Historic Brattonsville aims to tell full, inclusive history at new Brick House exhibits
For a six-month period between 1870 and 1871 in York County, South Carolina, the Ku Klux Klan was at the height of its tyrannical violence in the area. In that timespan, about 600 African Americans were beaten, and 11 were killed.
The 11th, on March 7, 1871, was named James Williams. He was a member of South Carolina’s Black militia unit, a Union Army veteran and a leader in fighting for equality for former enslaved people. And he’s the subject of a new exhibit at Historic Brattonsville’s newly renovated Brick House in McConnells, South Carolina.
The Brick House opens its doors to the public Tuesday for the first time since 1885, said Zachary Lemhouse, lead historian for Culture & Heritage Museums and director of the Southern Revolutionary War Institute. Two exhibits there aim to tell the story of the Reconstruction Era in York County.
Focusing on that era, in particular, was a thoughtful choice, Lemhouse said. After all, Historic Brattonsville is a living history museum on nearly 800 acres that reflects life from the time that Col. William Bratton moved to the area in 1766 and established a plantation. It might have been easier to present a story of a more stereotypically genteel, Southern white family.
“We at Brattonsville are making a very conscious effort to tell more inclusive stories that focus on the enslaved African American population who lived, worked and died at Brattonsville,” Lemhouse said. “And we saw with the Brick House an opportunity to tell one of these stories.”
Lemhouse and a team of historians and advisers at Historic Brattonsville did meticulous research into Williams’ life and death to present the most authentic story. Among the vital research: Conversations with descendants of Williams.
Williams had two children, Lemhouse said, and his story was vetted and approved by their descendants before being finalized in the exhibit “Liberty & Resistance: Reconstruction and the African American Community at Brattonsville 1865-1877.”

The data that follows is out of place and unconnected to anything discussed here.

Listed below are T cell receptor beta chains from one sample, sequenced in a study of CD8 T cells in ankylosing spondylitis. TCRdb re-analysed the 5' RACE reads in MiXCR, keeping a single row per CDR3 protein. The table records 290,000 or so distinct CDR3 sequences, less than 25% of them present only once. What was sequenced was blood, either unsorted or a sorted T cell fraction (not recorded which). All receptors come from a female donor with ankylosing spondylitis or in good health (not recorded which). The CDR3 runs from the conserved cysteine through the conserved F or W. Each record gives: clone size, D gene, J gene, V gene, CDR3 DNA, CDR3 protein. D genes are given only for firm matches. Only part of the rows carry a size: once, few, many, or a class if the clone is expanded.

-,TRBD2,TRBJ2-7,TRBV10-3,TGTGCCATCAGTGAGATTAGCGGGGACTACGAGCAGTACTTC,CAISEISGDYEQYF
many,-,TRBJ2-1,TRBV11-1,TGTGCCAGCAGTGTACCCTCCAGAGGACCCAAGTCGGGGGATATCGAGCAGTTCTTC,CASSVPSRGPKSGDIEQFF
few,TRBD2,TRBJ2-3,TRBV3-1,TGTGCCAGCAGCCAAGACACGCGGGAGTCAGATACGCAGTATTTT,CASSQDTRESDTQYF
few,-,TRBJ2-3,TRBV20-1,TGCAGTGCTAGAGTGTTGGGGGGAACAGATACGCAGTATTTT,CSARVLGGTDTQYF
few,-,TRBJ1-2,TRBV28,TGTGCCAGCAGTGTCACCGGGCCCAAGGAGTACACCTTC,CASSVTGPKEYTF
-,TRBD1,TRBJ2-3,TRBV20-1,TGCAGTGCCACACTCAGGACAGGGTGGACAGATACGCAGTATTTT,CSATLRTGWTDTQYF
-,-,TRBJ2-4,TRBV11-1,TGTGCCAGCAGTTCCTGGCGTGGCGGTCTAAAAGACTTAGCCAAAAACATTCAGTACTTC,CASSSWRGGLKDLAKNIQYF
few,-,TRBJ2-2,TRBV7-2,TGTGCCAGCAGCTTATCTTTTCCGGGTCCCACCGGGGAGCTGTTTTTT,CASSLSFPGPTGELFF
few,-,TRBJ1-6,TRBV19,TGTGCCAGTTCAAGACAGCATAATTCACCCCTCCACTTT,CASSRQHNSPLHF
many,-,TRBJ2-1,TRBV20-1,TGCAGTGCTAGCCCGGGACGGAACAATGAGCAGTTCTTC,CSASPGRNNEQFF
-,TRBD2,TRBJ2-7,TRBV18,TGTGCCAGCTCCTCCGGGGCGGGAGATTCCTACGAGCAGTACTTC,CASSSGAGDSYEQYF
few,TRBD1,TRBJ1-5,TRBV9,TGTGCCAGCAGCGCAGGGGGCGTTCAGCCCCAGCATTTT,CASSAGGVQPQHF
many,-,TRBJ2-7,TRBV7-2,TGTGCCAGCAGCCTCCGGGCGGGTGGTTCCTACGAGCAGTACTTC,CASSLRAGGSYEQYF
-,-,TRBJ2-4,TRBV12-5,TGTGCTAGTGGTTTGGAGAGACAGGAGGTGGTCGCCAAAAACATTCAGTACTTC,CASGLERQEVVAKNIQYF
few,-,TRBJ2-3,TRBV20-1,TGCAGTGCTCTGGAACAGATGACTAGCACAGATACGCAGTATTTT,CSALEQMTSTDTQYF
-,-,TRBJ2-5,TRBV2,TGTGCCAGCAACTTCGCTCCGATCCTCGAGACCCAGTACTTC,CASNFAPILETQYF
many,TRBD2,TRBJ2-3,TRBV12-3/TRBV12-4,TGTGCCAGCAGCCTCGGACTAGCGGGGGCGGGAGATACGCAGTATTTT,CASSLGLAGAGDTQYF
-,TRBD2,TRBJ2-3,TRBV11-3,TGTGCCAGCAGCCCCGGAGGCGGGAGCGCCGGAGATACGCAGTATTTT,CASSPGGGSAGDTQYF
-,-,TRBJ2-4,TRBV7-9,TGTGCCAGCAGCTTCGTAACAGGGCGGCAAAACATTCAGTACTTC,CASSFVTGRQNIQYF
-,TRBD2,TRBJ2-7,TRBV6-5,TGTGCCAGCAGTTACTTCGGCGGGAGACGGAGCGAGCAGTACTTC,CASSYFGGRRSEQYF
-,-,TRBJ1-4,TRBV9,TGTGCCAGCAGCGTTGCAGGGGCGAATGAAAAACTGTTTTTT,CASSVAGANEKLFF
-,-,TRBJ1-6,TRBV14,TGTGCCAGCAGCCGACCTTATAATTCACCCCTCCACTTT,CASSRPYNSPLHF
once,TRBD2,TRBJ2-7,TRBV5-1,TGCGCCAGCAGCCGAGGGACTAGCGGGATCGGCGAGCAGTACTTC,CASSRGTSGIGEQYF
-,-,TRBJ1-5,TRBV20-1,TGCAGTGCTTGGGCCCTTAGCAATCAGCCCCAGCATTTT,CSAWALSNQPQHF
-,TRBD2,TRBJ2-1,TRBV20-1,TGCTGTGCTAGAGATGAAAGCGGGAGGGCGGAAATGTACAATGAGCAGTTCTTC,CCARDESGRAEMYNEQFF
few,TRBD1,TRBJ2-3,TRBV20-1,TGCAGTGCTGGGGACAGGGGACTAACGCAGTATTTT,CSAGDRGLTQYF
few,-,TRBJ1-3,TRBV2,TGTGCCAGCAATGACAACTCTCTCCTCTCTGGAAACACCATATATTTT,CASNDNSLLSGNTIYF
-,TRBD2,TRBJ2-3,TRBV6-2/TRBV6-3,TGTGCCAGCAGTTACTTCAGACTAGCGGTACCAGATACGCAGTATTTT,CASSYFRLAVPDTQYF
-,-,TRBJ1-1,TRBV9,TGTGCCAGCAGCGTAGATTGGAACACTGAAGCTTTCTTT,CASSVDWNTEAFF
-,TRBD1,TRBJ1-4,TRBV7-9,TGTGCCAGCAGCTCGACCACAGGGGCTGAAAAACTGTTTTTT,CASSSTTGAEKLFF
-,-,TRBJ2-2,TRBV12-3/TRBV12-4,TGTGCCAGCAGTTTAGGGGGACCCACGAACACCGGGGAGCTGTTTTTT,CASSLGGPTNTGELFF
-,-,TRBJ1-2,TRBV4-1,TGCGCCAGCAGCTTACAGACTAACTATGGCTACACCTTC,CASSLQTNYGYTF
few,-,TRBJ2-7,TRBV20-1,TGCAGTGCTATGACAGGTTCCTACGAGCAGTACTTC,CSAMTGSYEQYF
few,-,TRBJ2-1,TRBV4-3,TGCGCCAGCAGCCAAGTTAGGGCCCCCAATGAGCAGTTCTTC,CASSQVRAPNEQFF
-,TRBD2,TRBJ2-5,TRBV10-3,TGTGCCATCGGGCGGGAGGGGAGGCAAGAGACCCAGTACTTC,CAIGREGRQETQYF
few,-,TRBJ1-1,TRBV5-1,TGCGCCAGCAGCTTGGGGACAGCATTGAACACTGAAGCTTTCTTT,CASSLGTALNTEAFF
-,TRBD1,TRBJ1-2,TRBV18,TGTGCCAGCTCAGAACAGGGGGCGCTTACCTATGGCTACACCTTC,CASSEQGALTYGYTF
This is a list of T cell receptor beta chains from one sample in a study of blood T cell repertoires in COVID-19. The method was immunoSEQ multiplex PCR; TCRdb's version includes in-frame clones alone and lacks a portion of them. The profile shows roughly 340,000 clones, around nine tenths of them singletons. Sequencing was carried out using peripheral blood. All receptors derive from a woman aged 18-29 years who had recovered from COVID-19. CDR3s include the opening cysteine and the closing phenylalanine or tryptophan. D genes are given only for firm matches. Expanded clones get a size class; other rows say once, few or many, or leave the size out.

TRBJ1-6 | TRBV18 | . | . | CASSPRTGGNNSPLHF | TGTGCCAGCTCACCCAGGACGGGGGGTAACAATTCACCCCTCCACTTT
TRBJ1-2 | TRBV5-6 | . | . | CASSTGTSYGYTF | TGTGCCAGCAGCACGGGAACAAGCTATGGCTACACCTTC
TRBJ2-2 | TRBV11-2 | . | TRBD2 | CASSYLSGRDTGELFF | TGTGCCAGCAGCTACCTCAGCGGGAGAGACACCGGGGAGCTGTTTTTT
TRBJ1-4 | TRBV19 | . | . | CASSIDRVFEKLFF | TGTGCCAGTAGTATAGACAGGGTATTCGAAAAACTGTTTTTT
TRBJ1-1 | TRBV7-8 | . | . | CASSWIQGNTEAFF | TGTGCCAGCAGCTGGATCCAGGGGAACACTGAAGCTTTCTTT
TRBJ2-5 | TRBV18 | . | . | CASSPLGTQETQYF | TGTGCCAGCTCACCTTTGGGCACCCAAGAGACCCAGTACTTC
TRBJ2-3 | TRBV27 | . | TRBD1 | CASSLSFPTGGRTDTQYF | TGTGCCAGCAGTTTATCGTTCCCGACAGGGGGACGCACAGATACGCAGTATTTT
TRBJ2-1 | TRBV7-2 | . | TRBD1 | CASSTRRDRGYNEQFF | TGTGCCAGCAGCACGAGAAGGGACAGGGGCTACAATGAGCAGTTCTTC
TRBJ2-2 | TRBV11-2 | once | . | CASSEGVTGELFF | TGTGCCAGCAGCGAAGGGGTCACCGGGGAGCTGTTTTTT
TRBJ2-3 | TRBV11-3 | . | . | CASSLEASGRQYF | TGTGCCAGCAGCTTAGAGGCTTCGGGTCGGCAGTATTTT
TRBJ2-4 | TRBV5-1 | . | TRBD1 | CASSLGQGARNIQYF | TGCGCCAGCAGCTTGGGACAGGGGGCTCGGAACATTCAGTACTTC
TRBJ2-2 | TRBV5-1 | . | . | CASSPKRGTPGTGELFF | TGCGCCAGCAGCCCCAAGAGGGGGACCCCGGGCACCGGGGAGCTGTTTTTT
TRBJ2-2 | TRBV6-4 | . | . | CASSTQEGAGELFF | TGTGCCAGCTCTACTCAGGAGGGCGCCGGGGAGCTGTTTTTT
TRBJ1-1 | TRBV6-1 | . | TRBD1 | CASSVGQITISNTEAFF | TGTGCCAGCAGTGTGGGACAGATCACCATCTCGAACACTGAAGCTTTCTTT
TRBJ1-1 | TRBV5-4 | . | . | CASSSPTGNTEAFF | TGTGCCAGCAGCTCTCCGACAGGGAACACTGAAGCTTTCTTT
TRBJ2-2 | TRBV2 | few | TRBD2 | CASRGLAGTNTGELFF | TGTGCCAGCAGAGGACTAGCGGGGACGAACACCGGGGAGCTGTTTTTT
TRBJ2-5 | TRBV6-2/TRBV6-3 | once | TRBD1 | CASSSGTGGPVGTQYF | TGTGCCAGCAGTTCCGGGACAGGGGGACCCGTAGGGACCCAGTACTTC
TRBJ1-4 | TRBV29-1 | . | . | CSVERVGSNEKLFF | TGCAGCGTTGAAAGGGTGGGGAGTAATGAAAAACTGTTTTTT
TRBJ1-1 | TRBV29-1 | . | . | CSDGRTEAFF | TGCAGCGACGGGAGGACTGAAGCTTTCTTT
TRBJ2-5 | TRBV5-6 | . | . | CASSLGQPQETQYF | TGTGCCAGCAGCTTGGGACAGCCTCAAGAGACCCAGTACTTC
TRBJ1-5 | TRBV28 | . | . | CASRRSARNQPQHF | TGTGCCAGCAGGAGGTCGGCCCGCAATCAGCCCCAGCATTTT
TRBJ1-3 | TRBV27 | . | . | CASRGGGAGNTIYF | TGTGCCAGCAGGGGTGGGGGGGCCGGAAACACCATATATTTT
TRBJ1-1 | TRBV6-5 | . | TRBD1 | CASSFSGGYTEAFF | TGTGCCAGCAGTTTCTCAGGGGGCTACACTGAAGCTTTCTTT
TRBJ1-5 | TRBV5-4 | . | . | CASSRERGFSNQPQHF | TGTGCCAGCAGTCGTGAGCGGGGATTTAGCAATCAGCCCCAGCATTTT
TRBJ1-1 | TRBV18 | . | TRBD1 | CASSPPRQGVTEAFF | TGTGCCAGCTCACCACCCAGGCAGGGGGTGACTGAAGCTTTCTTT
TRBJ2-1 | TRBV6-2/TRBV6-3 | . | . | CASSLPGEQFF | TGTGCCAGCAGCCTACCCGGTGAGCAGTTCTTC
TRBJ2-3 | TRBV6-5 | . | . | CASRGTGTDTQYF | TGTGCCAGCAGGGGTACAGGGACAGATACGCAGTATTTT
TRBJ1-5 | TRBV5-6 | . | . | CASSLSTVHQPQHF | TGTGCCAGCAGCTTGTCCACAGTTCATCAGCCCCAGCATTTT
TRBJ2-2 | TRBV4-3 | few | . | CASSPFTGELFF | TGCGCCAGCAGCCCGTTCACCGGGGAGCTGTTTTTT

His story of escaping from slavery on the Bratton Plantation, joining the Union Army and returning to fight oppression is told in panels in one of the rooms of the Brick House.
Historic Brattonsville even had a portrait of Williams commissioned. Although no known photographs of him exist, Charlotte artist Dan Nance drew from descriptions of Williams written in historical documentation, and a photograph of his grandson.
“Arguably, it is a conjectural painting,” Lemhouse said. “We realize that. But it is probably the best image — and as far as I know, the only image — of James Williams in existence and it's the best thing we're going to have unless a picture of him turns up through further historic research.”
The second of the two rooms opening in the Brick House is the rehabilitated Brattonsville Store, outfitted to look as it did in 1871. That was when the general store’s proprietor, Confederate veteran Napoleon Bonaparte Bratton, sold “dry goods, groceries, hats, boots, shoes, hardware and notions.” The store operated out of the Brick House from 1843 to 1885.
The store is also where Williams was brought after he was killed, Lemhouse said, so that the coroner could do an inquest into his murder. It was considered the largest community space in the area, Lemhouse said.
“So we've chosen this space because it has a very real connection to James Williams,” Lemhouse said. “Not only was he brought there after he was murdered, but we know that in life, through records, we know that he shopped at the Brattonsville store. I've been able to uncover several records where he was buying shoes from the Brattonsville store, so he frequented the store in life.
The restoration of the 178-year-old Brick House began in 2013, and detailed work has returned it to its original floor plan. Historic Brattonsville’s Assistant Museum Manager Joe Mester said in a statement that the project “gives us an authentic place to tell the truth of Jim Williams’ heroic story and legacy.” Mester emphasizes that “The Brick House isn’t a monument or memorial, but the physical place where Jim Williams bought goods and the place where the coroner examined his body following his murder.”
“We truly have a nationally significant story, a nationally significant event that we are telling with our Reconstruction exhibit,” Lemhouse said.
And focusing on Williams’ story during the Reconstruction Era was an important decision for Historic Brattonsville.
“This has been a conscious effort of ours for a very long time,” Lemhouse said. “We've always strived to tell the more inclusive stories.”
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